Bayonne officials are looking at a variety of ways to address rising crime in the city.
Bayonne Police Department (BDP) Deputy Police Chief Joseph Scerbo addressed the public at the July 20 meeting of the Bayonne City Council. This came at the request of City Council President Gary La Pelusa, following residents bringing their concerns to the council about safety in the First Ward and the rest of the city.
Discussing rising crime in Bayonne
“I’m going to ask a representative of the police if they could come up and just talk a little bit about the increasing crime which is happening all over the country,” La Pelusa said. “Now the police are going to come up and explain some things that are going on in the neighborhood and what they’re doing about it. They’re also going to explain about the need for more policemen.”
Prior to this, residents had aired their concerns about the way information was made public in the wake of the recent shooting near Gorman Field at First Street Park. Residents were notified that a man was shot multiple times in both arms and legs and survived on Sunday, July 17, but heard nothing further until Monday, July 18, when the story made its rounds in the local media.
“There is a strong increase in crime,” former city employee and outspoken resident Gail Godesky said. “Other municipalities notify residents almost immediately after the incident for safety reasons. It is public record. We should not have to go to the internet to learn about any crime in our city… We need to hire more police officers. The escalation of crime and increase in our population in this town support additional police officers.”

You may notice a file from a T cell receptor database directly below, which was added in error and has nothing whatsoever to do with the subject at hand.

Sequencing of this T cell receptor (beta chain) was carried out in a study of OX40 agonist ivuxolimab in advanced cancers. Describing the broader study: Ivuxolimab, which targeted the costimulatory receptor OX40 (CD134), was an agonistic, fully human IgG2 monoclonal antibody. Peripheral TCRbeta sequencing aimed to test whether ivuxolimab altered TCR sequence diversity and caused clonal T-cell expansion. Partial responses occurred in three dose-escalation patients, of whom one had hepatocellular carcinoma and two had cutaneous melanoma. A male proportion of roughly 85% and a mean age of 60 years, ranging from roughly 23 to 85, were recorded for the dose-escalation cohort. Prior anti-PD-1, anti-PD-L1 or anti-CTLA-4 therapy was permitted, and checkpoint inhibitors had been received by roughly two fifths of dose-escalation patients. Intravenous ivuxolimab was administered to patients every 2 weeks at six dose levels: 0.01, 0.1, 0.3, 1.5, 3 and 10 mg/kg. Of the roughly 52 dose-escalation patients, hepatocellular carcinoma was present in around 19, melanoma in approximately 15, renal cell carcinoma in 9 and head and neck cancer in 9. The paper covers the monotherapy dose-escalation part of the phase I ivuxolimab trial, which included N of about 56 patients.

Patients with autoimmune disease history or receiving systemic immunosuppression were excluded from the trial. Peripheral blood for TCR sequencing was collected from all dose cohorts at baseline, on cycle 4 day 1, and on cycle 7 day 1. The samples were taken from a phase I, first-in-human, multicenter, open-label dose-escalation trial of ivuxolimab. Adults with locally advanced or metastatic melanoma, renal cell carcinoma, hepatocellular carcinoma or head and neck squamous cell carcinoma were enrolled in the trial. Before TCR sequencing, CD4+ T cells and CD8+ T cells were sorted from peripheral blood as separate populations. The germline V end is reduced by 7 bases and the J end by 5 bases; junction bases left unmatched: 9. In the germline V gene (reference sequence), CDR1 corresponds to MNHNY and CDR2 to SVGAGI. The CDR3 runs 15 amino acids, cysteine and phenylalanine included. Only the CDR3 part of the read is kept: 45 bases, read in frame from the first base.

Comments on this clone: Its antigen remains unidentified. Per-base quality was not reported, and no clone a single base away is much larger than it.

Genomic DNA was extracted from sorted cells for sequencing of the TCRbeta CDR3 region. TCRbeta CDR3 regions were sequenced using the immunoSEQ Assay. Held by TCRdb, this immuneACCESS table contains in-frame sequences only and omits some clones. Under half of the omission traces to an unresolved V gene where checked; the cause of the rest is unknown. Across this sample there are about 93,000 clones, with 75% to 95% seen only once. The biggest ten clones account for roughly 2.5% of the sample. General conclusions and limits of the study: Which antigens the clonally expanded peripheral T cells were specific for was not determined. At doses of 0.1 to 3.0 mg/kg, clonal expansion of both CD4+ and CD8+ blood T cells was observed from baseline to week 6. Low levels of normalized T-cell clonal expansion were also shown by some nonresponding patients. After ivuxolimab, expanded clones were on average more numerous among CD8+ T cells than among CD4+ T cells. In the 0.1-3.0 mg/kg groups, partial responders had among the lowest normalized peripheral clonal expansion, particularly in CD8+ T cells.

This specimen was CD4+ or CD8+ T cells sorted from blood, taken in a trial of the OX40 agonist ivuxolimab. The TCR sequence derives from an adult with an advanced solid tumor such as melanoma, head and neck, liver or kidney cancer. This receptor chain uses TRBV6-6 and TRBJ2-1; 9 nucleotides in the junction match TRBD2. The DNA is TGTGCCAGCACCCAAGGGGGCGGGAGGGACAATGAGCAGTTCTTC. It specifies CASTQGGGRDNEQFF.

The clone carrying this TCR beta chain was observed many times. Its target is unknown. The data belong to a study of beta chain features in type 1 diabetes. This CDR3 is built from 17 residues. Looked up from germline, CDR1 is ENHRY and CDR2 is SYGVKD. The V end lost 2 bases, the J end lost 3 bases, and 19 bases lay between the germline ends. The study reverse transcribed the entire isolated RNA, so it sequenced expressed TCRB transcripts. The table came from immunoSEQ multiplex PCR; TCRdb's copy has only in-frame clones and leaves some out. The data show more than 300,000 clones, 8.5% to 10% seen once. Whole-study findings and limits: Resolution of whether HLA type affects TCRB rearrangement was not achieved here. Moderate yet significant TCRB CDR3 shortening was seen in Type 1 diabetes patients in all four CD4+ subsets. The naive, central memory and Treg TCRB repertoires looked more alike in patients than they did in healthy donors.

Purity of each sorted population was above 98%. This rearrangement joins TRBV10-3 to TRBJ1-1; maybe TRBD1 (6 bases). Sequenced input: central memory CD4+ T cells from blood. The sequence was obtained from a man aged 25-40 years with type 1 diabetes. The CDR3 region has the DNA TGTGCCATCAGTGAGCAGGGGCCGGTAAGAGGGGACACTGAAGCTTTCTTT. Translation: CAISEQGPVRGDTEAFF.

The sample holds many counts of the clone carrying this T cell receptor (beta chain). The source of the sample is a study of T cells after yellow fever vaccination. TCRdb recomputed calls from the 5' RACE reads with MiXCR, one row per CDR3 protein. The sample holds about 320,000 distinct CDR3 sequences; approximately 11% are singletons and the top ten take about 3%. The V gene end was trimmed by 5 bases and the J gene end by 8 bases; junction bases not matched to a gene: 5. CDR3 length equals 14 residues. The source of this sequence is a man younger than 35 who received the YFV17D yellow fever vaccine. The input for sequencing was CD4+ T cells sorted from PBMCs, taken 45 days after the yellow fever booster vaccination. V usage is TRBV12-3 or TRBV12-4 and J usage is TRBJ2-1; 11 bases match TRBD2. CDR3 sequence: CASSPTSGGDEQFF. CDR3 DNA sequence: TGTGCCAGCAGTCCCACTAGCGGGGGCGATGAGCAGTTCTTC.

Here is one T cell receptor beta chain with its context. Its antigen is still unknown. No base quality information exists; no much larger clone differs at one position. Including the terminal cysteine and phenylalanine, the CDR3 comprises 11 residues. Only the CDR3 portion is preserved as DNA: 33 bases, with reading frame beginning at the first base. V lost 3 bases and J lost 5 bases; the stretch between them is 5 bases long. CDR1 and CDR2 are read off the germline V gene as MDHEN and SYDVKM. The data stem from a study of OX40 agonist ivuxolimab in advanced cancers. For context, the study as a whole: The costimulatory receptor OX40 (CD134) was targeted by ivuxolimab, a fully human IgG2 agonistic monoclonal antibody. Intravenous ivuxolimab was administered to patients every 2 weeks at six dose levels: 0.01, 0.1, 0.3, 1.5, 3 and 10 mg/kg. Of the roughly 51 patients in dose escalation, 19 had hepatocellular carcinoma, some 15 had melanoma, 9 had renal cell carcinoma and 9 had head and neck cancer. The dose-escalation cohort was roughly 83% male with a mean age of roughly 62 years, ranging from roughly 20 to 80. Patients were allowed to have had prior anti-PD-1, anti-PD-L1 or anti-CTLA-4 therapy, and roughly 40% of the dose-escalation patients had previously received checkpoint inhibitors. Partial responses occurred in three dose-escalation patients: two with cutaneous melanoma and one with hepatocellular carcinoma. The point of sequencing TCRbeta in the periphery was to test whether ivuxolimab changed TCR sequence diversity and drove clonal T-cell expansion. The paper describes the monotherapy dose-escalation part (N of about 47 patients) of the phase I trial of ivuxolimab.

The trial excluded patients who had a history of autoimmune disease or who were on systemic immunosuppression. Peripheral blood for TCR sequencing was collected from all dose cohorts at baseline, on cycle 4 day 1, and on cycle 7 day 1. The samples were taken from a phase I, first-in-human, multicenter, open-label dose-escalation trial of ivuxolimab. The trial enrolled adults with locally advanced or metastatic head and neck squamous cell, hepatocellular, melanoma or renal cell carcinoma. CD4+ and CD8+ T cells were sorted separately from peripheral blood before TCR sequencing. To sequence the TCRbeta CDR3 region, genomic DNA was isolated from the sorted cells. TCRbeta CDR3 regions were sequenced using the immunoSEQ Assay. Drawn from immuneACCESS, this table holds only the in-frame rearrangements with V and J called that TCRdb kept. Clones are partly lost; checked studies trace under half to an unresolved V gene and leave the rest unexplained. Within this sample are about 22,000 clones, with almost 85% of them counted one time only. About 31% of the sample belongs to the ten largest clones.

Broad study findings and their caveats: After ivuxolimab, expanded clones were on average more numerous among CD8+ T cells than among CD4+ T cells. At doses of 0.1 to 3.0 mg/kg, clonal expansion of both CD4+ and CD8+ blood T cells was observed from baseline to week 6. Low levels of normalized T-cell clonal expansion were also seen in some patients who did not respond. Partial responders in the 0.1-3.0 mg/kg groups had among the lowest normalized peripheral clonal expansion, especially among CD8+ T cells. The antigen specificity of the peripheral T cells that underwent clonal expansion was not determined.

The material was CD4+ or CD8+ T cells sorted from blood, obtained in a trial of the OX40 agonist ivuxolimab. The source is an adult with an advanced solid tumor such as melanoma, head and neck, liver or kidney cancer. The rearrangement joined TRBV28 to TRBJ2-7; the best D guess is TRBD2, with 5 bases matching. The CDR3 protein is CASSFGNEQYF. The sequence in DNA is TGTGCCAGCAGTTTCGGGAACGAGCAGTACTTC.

Tracy O’Connell, a local teacher and parent, spoke on behalf of citizens of downtown who are “scared and frightened” and “didn’t hear anything” further regarding the incident.
O’Connell asked: “Where’s the mayor? What’s happening? Why isn’t anyone addressing crime? We’re addressing weeds, but someone is shot a block from me. That is so scary, why is this happening and what are you going to do about it?”
Deputy Police Chief addresses recent shooting
Scerbo empathized with O’Connell: “I totally understand the way you feel as a parent and a citizen.”
Following that, Scerbo gave a detailed account of the shooting. He said a 36-year-old Bayonne man was shot multiple times in both arm and legs in the walkway area of Dennis Collins Park near Gorman Field.